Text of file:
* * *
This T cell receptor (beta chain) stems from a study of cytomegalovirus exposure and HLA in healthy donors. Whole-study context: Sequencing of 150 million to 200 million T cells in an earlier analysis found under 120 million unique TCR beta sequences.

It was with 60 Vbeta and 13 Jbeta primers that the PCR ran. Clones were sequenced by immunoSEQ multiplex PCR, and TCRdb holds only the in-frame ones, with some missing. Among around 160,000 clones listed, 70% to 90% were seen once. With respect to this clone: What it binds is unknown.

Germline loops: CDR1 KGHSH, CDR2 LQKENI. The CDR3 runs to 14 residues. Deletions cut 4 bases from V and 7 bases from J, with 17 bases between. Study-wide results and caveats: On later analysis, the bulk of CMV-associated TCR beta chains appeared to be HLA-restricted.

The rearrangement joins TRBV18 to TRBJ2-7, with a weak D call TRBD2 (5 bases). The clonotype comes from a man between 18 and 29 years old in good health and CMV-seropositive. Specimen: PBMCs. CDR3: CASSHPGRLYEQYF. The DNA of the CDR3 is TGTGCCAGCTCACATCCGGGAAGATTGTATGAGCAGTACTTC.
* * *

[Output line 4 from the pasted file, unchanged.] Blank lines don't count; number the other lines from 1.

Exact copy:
The rearrangement joins TRBV18 to TRBJ2-7, with a weak D call TRBD2 (5 bases). The clonotype comes from a man between 18 and 29 years old in good health and CMV-seropositive. Specimen: PBMCs. CDR3: CASSHPGRLYEQYF. The DNA of the CDR3 is TGTGCCAGCTCACATCCGGGAAGATTGTATGAGCAGTACTTC.